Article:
S&P published a specific note on Spain economy on 31/10 where it states that the recent events in Catalonia should not have any immediate impact on its rating nor its outlook (BBB+/Positive). At the same time, Moody’s published a note on Spain which is more cautious about the risks of implementing Article 155.
Whether it’s the initiative of the Catalan or Spanish government, Catalonia is this week heading for elections at the beginning of 2018. Some will say the elections are constituent towards obtaining independence and the new Republic of Catalonia. Others will hold the view that they are autonomous elections under the protection of the 1978 Spanish Constitution. In fact what they will be are elections to clarify the current real political map in Catalonia.
The next chapter of the “Catalan saga” was revealed today. Prime Minister Mariano Rajoy has now warned that on Saturday article 155 of the Constitution will be implemented to suspend Catalonia’s autonomy. And amid this endless craziness, Puigdemont says that if this finally happens, the declaration of independence will be declared.
Catalan leader Carles Puigdemont had until 10 am on Monday 16 October to clarify whether he has declared independence or not. As was widely expected, he answered PM Mariano Rajoy in an ambiguous way, with neither a clear yes nor a no. He has until Thursday at 10 am to avoid the government applying article 155 of the Constitution.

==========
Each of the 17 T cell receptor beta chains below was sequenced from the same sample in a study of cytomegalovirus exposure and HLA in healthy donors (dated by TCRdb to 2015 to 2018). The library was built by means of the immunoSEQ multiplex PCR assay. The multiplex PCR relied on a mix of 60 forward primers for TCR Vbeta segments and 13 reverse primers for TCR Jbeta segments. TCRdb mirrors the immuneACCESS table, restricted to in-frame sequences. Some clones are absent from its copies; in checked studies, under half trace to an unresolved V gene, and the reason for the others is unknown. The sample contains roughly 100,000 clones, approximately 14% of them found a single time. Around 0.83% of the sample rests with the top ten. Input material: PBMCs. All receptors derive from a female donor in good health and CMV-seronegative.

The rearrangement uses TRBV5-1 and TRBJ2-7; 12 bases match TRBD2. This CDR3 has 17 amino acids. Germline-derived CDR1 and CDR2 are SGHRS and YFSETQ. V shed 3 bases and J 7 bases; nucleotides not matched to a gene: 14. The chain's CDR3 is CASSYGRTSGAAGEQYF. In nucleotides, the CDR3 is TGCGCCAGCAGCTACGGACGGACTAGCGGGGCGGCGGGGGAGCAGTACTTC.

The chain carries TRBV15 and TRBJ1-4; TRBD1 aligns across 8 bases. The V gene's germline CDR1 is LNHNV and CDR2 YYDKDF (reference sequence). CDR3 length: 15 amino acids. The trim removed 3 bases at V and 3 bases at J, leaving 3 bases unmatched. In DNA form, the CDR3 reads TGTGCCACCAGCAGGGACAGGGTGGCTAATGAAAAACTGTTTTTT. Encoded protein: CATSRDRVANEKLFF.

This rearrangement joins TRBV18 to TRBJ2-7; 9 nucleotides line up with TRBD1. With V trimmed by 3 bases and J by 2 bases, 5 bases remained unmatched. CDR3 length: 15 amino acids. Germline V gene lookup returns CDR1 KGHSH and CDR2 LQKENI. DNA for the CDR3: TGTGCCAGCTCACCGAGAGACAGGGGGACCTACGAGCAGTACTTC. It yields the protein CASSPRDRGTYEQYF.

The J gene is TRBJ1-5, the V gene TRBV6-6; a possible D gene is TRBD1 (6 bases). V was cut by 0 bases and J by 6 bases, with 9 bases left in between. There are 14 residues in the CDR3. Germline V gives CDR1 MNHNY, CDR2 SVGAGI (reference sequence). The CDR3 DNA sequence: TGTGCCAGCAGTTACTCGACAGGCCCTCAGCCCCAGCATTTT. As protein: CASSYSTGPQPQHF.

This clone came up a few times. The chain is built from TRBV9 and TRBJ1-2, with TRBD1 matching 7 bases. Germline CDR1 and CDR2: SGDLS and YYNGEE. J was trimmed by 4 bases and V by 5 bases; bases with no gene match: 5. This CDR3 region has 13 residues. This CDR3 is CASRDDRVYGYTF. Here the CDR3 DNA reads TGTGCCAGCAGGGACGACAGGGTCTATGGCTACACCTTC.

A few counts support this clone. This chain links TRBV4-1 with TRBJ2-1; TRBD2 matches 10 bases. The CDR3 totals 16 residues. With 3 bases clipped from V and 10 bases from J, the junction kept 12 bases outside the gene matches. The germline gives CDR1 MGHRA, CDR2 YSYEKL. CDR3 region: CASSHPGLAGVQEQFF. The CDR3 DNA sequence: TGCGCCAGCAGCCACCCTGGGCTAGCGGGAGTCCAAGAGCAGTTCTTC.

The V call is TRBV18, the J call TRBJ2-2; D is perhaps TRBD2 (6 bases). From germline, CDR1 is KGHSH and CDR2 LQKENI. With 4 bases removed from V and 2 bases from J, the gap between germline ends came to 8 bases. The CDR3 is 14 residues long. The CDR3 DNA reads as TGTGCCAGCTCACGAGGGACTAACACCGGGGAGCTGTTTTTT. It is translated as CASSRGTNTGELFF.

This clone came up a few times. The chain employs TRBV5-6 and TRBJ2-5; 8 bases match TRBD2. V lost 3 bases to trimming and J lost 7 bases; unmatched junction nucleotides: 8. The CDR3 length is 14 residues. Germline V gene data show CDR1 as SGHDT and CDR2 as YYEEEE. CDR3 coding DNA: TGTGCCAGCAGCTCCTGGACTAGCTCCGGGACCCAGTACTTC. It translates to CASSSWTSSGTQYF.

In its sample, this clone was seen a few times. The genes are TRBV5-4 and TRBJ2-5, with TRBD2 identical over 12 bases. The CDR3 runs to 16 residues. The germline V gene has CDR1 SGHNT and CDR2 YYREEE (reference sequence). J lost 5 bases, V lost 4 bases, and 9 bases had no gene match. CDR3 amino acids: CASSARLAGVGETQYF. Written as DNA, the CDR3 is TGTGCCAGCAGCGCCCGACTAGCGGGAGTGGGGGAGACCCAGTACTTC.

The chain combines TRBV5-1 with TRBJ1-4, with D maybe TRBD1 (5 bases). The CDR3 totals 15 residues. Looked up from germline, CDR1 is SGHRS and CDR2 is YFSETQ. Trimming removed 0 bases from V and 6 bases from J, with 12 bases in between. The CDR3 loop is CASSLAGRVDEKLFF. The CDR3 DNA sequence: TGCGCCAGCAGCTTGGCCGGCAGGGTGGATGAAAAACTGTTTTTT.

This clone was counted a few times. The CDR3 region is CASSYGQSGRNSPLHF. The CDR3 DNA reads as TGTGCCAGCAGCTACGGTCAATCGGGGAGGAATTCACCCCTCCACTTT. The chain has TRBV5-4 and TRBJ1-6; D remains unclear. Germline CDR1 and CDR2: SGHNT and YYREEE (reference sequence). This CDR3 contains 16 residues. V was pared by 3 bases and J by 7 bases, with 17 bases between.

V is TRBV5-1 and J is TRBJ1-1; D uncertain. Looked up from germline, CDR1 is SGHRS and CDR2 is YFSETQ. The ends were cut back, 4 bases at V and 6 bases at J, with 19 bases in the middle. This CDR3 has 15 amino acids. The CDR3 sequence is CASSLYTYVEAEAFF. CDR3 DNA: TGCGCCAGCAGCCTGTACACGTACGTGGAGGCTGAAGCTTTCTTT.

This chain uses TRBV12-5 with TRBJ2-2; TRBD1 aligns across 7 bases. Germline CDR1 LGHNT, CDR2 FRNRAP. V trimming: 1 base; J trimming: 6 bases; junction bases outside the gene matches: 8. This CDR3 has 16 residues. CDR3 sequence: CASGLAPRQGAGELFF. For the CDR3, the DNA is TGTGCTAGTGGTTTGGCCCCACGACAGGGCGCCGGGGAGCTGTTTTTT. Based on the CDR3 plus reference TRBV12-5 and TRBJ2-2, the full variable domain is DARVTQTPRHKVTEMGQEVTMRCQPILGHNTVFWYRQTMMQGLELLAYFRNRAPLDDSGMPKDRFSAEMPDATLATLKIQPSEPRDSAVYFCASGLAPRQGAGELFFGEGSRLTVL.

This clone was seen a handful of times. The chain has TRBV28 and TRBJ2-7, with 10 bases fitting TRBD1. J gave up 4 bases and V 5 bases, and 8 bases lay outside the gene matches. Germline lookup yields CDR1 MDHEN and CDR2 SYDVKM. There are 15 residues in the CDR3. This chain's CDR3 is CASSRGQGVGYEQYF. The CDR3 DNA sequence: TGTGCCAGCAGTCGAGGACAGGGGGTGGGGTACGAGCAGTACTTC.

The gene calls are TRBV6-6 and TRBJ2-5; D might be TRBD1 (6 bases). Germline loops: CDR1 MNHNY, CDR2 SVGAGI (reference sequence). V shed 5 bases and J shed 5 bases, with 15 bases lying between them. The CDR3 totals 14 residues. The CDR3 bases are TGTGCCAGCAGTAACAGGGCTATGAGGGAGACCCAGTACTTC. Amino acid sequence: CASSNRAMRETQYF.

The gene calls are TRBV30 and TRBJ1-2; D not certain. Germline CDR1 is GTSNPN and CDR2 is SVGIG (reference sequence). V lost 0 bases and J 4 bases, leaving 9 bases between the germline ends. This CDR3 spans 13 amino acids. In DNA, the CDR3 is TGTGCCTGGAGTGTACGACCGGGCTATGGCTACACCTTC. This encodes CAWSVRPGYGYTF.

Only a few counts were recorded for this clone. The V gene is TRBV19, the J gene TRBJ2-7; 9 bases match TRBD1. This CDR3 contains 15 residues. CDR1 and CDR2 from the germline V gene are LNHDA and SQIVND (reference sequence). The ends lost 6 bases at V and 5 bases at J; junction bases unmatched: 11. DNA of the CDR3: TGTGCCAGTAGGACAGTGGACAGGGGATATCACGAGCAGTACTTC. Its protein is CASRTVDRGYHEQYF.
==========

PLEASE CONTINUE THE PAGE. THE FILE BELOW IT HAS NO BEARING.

We have reached the next stage in the Catalan crisis. Rajoy’s government – with the agreement of Pedro Sánchez and the Cs – has requested that Catalan president Puigdemont clarifies whether or not there has been a declaration of independence. Otherwise, article 155 of the Constitution will be implemented, implying a limitation on the region’s autonomy. Against this backdrop, Spaniards’ confidence is being eroded.
Link Securities | Despite the ongoing uncertainty in the wake of last Sunday’s referendum in Catalonia, investors returned to the Spanish markets yesterday, buying up both equities and bonds. The main driver behind this renewed interest is the decision by top Catalan banks, Sabadell and Caixabank, to move their headquarters away from their home base.
The Catalan government and its parliamentary majority have gone the whole hog to achieve their final objective: a unilateral declaration of independence which brings the Spanish government to their knees to accept their requests with very favourable conditions to construct this new state, whatever it takes.
Carax Alphavalue | Up until last Sunday’s events in Catalonia, Spain’s economic recovery was well discounted in market terms, Carax Alphavalue says. But after the Catalan government’s “pretence poll” and the central government’s “heavy-handed” response, investors view Spanish stocks as a more risky bet and less of a buy opportunity for now.
Spanish bond prices are not reflecting the risk of Catalan secession simply because the foreign economic press doesn’t rate the likelihood of it happening, nor the conflict which will follow 1-O.
French coverage of the Catalan independence referendum has something of the left-right split we saw in Germany, but most of the media are united in calling on Catalan and Spanish leaders to meet each other in the middle.